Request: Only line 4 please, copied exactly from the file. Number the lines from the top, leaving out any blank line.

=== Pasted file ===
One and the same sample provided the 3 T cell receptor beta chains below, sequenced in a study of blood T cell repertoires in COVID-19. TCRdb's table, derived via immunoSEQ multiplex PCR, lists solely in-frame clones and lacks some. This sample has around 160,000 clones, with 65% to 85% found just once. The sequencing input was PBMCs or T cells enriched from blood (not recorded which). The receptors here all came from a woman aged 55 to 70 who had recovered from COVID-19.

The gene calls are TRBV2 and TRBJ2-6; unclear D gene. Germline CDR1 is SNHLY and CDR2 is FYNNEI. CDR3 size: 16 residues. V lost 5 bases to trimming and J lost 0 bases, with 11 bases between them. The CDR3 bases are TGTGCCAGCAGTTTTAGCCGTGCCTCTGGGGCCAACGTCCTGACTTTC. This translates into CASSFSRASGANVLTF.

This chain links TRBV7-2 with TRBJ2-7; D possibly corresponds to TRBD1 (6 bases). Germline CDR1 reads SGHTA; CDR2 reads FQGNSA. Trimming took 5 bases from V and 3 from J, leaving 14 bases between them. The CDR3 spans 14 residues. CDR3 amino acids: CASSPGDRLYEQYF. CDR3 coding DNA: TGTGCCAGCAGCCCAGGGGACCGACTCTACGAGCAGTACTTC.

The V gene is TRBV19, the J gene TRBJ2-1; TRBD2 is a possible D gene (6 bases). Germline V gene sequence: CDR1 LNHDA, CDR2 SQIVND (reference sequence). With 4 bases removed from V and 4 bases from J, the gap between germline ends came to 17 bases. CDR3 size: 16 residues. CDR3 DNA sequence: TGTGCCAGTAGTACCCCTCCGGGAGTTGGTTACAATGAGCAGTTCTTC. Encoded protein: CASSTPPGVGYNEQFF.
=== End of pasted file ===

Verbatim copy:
The V gene is TRBV19, the J gene TRBJ2-1; TRBD2 is a possible D gene (6 bases). Germline V gene sequence: CDR1 LNHDA, CDR2 SQIVND (reference sequence). With 4 bases removed from V and 4 bases from J, the gap between germline ends came to 17 bases. CDR3 size: 16 residues. CDR3 DNA sequence: TGTGCCAGTAGTACCCCTCCGGGAGTTGGTTACAATGAGCAGTTCTTC. Encoded protein: CASSTPPGVGYNEQFF.